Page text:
A tidy round-up in Global Finance magazine (free subscription here) on the "Shortage of dollars" hit my snail-mail box a couple of days ago.

The "credit crunch" by another name, the shortage began in earnest, as everyone knows, when free lunches were removed and Lehman went down. Serious dollar hoarding followed amongst banks and money market funds (a key source of dollar finance to non-US banks). BRIC countries are at it too as they look to rebuild dollar reserves dropping precipitously - October ’08 saw these fall by $140bn, a monthly record.

Though the article ignores the additional dollar-supportive role of deleveraging by non-US banks, in visual form - and taking last Spring as the starting point - it all adds up to something like this:

US Dollar index, weekly:

(Chart source, Marketclub)

Quite surprising for a currency whose central bank seems to be bent on printing money willy-nilly since its November $500bn purchase of Fannie Mae, Freddie Mac and Ginnie Mae mortgage backed securities (plus the additional liquidity programme of $100m). And there is the doubling (to over $600bn) of Federal Reserve swap lines to the European Central Bank (and others), mitigating the aforementioned money market hoarding, to bear in mind too.

This shift to a "creation of money’" policy in harness with the previous stand alone "price of money" stance is the crux of the deflation/inflation debate so much cyber and real ink is being spilt over. Toss in the financing form of the bigger-every-day Obama fiscal package - Treasury sale vs reserve creation by the Fed – and watch it run and run.

Then, yesterday as I confessed (without irony or basis) to coveting the credit for her post Ethics Exam, Cassandra Does Tokyo sent me this link to an excellent Econobrowser post and highlighted the comment below from Professor Perry Mehrling of Columbia University:

"It seems to me that what we are seeing is simply the balance sheet consequences of the Fed's decision to take the wholesale money market onto its own balance sheet…In this view, inflation seems much less likely. Why not? If the original wholesale money market borrowing and lending was not inflationary, then why should its substitute be inflationary? Indeed, the real question is whether the expansion of the Fed's balance sheet is keeping pace with the contraction of money market credit more generally. If not, then the consequence may be deflationary."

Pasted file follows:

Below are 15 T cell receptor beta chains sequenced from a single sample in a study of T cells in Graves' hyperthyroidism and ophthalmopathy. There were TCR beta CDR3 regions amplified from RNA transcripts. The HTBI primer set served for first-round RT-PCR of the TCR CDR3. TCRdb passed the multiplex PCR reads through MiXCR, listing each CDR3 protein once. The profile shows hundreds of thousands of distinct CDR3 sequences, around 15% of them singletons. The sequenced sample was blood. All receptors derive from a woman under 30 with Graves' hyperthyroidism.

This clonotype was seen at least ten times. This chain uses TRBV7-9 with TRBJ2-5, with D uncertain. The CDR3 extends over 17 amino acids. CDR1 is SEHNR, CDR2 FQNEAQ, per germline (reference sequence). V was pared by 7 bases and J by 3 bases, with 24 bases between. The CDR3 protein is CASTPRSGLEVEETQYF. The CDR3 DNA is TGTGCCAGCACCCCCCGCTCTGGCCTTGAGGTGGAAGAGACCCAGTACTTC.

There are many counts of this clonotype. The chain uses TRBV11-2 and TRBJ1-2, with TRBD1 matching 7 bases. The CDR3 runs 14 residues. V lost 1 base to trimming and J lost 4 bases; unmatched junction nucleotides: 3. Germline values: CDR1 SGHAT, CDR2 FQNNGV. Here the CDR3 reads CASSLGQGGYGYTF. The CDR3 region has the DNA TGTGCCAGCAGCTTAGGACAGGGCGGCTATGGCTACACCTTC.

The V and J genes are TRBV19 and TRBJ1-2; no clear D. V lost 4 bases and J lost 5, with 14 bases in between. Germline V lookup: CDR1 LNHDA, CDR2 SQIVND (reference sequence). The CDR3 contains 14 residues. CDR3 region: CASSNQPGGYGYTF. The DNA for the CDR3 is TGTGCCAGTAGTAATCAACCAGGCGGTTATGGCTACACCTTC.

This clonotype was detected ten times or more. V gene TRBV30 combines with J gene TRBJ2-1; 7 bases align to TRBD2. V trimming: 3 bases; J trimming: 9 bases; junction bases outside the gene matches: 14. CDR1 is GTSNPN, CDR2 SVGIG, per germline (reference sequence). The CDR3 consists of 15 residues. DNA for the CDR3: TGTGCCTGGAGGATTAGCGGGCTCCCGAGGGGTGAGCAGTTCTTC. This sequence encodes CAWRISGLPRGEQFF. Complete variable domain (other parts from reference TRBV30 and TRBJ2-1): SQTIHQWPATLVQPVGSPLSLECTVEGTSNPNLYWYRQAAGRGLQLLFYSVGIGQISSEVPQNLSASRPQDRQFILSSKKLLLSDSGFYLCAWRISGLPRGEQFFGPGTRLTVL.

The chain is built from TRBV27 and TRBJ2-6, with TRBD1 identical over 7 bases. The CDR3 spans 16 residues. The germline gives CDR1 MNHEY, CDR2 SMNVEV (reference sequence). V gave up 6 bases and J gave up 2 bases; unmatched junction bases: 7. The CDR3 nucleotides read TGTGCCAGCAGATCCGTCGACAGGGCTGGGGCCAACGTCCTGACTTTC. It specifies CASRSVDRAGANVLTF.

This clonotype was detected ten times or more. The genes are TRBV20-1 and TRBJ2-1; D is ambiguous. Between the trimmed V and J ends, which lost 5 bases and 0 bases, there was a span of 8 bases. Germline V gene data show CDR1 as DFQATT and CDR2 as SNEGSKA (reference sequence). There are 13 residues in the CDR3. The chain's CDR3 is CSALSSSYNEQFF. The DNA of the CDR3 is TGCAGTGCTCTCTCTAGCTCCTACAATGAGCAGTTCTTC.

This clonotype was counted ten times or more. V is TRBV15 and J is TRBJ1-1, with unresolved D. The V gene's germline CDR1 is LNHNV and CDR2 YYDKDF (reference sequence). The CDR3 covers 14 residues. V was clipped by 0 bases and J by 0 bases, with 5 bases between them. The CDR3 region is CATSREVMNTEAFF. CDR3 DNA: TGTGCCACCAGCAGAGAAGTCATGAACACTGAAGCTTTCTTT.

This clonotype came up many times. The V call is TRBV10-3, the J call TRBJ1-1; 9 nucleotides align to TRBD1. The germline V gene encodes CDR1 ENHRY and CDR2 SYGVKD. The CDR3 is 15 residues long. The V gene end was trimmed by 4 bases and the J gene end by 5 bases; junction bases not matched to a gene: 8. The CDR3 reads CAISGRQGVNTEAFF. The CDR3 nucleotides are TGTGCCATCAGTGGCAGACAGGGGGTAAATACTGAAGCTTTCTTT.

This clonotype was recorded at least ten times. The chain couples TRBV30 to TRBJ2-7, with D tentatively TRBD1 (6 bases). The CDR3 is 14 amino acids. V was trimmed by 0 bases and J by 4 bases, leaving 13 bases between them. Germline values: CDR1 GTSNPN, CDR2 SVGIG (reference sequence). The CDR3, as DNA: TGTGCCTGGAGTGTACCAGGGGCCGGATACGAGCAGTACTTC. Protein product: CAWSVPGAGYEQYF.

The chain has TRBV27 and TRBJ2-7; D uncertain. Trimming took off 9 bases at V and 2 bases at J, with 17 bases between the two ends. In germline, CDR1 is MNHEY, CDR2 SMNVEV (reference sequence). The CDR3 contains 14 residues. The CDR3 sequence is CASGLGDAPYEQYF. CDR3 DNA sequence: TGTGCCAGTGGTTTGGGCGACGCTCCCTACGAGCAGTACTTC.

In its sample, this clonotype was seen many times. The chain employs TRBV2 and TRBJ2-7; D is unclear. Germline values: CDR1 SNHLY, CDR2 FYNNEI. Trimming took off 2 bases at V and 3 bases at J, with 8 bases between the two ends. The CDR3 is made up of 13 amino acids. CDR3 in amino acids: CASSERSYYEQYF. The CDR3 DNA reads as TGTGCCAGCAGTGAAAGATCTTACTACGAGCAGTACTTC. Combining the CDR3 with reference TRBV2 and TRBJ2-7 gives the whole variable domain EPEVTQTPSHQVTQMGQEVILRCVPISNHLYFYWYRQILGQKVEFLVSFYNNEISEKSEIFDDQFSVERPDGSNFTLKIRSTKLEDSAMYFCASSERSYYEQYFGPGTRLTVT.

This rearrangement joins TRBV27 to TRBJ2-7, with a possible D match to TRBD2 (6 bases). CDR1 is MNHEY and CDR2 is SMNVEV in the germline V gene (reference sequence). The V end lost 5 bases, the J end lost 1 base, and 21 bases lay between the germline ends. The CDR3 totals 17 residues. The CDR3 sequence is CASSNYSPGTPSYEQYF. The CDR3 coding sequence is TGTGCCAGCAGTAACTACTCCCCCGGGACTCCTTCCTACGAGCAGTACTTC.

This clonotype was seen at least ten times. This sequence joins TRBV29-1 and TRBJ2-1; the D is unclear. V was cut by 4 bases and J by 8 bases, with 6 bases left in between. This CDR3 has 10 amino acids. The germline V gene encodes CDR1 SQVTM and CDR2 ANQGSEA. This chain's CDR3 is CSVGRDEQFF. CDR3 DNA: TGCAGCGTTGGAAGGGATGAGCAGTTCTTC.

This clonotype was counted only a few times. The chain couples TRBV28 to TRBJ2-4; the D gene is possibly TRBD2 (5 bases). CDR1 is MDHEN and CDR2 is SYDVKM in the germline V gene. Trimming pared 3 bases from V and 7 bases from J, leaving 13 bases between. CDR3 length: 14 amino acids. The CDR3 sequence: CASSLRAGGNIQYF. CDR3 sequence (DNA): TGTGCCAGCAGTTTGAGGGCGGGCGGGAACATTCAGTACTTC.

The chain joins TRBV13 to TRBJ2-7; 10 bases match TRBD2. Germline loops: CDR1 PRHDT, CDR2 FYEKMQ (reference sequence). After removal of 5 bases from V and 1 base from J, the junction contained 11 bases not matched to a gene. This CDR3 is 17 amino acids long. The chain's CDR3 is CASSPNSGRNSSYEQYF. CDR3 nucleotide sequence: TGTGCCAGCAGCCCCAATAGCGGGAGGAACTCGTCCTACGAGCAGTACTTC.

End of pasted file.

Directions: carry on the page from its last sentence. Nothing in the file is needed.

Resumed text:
That elevates the discussion, I think, to one about the health and future structure of the wholesale money market. Is it a salvage and rebuild job? Or does it only need time to heal itself back to normal (at which point, ZIRP and money creation will be revealed as excessive and bite back)?

An era of salvage, reconstruction and enduring deflation is what is very clearly signposted currently - including the impact of today's ongoing policy responses. But, citing from a Bloomberg appearance by Bill Poole a few days ago, "shit happens".

Which is econ speak for "beware the lags".

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  1. Charles Butler // 1/16/2009 11:42:00 AM

    Hello Rawdon,

    It's hard to get a real bead on the ultimate effects of the Fed's actions because too much of the debate is in fact an argument over whether government intervention is, per se, good or bad - irrespective of the action circumstances, and even actual results themselves, that is.

    Hard pressed to say exactly how, but a reasonable suspicion would be that continuing to frame the discussion in late 19th century philosophical terms ignores a very changed international economic and political landscape. One can come up with lots examples of the transcendance of the family fight leaving once important cultures and nations outside the mainstream.

    Concur with prior comments on the incomparable economy of expression of CC, btw.


  2. RJH Adams // 1/16/2009 12:13:00 PM

    Hi Charles!

    Thanks. Course, you're dead right: it's all talking in the dark (or at least less than half-light).

    That said, and pragmatically speaking (don't think I could be called an ideolouge), I do believe politics with its cycle of precedent has consistently obliged/duped governments into economic actions which, though well-intentioned, have contributed generously to our presence at this pass (eg the Maestro 'saving' LTCM and subsequent interventions thereby encouraged). But I'm not Ayn Rand either.

    On the marginalisation of once great nations agree but can't think that big right now on an empty stomach. Not sure who'd pick up the crown either...seems everyone is getting taken down a few pegs these days - seen some of the stories coming out of China on bailouts and domestic demand?


    PS/Shouldn't you be fixing delivery prices with the olive mill or something about now?

  3. Charles Butler // 1/16/2009 01:21:00 PM

    Had no intention of getting into fall of civilizations and the like, either. But there are certain repeating patterns of structural difficulty producing ideological infighting rather than solutions.

    As for who picks up the crown - the solution to that will not be the one who thinks that selling more stuff to countries that are already saturated is the future. Those flush with cash might make the decision to fund the new rather than bail out the old, for example.

    Prices are fixed by others. In the meantime, having made my contribution to the local economy by delivering at what is promising to be a loss, I'm out dumpster diving.

  4. RJH Adams // 1/16/2009 02:23:00 PM

    Charles said:

    "Those flush with cash might make the decision to fund the new rather than bail out the old, for example."

    Bring on the entrepreneurs! Creative destruction etc etc!

    Commisserations on the crop pricing - time for vertical integration/creative destruction and a move into milling the stuff?


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